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Track review of "Medley: Mob Job / The Blessing / Trinkle Tinkle / Pannonica / Alice In Wonderland / Naima"
Saxophonist Petter Wettre cannot help but draw many references to the great Sonny Rollins. It's his sounda big, warm voice with muscular articulation. On the download-only The Only Way To Travel 2, he teams up with drummer Audun Kleive, to reprise Volume One (2000), made ten years ago.
With t"Medley," it's only Wettre's horn that's heard; a transport back to 1959 and the sounds of someone practicing on New York City's Williamsburg bridge. If there were such a thing as a digital recorder back then, it might just have sounded like Wettre's "Medley." The unhurried saxophonist travels through a measured journey of "Mob Job" and "The Blessing," by Ornette Coleman; Trinkle Tinkle" and "Pannonica," by Thelonious Monk; "Naima," by John Coltrane; and Sammy Fain and Bob Hilliard's "Alice In Wonderland."
Wettre's keypads can be heard engaging, as well as his breaths, as he seamlessly stitches together the now-familiar melodies into a thoughtful rumination on the music of a half a century ago. Gone are the controversies of the New Thing, and the eccentric Monk. It may have taken decades, but the music is now comfort food to those who have survived the jazz revolution. In the hands of Wettre, the notes of these songs act as a nourishing repast of sound.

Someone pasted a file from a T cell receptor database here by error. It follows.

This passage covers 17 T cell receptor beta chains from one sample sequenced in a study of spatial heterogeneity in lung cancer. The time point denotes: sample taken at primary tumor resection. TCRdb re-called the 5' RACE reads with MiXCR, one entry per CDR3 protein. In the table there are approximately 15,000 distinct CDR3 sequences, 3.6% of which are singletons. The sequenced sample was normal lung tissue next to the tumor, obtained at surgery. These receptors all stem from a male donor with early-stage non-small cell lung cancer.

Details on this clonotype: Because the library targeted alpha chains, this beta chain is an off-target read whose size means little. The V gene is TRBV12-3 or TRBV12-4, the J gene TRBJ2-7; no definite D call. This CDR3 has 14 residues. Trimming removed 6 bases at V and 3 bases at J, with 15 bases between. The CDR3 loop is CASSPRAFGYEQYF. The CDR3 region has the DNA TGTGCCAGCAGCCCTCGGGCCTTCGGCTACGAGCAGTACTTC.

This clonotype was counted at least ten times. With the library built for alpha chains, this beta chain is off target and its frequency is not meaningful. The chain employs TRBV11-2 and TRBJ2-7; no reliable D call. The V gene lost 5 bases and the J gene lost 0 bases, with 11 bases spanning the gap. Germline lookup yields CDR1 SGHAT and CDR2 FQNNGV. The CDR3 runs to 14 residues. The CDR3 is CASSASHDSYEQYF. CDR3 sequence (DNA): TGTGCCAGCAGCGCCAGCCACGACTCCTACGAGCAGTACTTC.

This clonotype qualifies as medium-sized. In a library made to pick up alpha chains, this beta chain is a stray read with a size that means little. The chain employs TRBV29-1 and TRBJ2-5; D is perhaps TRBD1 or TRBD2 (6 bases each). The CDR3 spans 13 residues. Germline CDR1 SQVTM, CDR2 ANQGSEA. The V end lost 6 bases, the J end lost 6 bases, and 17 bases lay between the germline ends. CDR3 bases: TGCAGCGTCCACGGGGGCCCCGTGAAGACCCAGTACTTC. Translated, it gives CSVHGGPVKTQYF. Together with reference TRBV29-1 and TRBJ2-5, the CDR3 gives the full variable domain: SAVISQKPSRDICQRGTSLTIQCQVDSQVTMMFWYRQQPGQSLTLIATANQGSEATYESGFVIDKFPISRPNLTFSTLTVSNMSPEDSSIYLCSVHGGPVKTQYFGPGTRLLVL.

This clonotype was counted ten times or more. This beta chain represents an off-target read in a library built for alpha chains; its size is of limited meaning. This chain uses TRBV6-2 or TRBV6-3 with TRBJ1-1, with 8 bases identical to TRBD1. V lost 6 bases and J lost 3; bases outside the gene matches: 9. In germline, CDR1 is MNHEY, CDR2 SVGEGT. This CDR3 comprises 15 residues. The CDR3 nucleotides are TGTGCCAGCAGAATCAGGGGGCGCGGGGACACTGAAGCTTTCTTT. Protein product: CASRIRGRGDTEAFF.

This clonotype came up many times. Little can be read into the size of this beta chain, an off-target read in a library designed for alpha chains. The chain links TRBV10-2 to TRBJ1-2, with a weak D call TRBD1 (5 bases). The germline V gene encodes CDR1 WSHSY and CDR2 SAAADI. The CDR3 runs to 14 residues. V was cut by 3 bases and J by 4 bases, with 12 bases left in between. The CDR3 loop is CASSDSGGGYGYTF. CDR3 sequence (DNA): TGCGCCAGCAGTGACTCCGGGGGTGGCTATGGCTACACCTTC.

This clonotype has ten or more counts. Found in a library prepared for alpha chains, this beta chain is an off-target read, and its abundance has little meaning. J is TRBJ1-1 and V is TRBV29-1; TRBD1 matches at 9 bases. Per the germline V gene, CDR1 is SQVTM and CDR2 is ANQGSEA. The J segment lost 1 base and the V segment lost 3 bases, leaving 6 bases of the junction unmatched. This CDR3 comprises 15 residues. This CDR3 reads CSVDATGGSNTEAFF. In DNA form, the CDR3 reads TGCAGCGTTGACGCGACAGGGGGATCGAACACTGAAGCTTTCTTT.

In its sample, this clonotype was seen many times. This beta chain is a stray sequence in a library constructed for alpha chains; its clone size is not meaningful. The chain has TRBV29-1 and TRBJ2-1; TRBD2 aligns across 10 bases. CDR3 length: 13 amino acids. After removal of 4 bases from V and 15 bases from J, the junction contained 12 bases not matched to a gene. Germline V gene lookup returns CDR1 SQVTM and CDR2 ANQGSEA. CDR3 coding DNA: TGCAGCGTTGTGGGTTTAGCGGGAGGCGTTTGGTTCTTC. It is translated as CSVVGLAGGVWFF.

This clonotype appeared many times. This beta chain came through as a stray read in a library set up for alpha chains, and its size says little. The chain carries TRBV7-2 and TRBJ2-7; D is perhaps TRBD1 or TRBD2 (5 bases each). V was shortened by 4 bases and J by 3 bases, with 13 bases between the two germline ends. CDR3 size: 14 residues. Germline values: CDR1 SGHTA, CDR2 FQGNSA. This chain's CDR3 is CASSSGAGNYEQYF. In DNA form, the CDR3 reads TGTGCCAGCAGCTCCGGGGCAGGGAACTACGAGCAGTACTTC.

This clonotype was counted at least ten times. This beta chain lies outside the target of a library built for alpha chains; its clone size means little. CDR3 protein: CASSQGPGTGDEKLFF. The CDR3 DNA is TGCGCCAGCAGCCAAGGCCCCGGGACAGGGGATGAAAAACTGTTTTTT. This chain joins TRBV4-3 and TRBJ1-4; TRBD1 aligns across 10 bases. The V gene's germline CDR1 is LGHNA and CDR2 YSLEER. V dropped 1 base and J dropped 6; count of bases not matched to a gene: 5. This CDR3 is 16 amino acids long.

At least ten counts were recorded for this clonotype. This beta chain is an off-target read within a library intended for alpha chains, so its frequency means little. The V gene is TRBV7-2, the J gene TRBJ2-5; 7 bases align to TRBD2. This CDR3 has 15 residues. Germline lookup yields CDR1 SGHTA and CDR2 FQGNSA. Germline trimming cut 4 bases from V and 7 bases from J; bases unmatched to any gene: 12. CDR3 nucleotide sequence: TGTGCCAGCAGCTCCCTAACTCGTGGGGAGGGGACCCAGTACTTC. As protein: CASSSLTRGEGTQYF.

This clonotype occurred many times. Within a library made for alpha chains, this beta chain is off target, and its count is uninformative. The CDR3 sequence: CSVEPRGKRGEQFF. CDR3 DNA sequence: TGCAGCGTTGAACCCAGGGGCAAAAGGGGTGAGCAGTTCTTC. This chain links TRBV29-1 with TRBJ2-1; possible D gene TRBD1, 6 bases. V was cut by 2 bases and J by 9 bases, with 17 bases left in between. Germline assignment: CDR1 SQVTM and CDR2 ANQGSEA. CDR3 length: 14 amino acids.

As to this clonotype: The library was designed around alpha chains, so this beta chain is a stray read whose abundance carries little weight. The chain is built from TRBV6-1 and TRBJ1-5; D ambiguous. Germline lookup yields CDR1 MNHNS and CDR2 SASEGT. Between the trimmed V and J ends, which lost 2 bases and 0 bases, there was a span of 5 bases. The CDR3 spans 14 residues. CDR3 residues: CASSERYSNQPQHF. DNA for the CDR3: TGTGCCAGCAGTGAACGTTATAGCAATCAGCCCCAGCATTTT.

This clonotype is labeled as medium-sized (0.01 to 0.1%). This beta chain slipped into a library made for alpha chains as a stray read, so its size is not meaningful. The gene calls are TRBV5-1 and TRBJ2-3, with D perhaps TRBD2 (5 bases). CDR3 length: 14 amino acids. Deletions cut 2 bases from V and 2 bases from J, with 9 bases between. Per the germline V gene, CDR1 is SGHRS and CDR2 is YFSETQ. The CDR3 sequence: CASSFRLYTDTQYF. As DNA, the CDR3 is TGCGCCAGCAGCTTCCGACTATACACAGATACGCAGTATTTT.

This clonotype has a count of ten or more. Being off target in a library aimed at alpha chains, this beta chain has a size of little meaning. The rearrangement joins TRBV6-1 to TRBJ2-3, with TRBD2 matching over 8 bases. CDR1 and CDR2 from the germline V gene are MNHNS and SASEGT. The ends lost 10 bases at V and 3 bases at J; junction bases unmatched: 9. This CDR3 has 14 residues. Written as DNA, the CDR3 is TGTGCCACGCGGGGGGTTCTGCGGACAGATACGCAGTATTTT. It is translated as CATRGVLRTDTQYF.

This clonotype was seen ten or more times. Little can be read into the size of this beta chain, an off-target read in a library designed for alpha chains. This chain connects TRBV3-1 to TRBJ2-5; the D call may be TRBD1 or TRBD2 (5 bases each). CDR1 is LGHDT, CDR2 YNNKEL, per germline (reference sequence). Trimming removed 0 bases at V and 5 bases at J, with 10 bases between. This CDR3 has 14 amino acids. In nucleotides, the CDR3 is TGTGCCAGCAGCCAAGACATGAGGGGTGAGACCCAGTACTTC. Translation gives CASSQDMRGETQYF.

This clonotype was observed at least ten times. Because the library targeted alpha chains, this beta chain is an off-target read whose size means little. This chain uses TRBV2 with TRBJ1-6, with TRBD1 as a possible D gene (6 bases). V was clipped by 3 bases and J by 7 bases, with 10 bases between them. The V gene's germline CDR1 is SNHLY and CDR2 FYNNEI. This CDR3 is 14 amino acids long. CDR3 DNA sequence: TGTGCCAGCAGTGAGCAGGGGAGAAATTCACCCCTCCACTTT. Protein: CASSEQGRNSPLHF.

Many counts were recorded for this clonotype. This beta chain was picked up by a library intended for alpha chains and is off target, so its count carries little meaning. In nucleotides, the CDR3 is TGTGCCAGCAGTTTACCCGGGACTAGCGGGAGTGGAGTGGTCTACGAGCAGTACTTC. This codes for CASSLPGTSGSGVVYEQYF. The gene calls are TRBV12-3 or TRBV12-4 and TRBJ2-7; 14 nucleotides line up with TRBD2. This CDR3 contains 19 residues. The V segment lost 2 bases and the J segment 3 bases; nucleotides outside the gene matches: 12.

Personnel: Petter Wettre: tenor saxophone.
Year Released: 2011
| Record Label: Household Records
I love jazz because I enjoy the freedom.
I was first exposed to jazz when I was 17.
I met Cedar Walton at a concert in San Paulo.
The best show I ever attended was Helio Jambao trio.
The first jazz record I bought was Witchcraft by George Benson.
My advice to new listeners is listen to the old school first.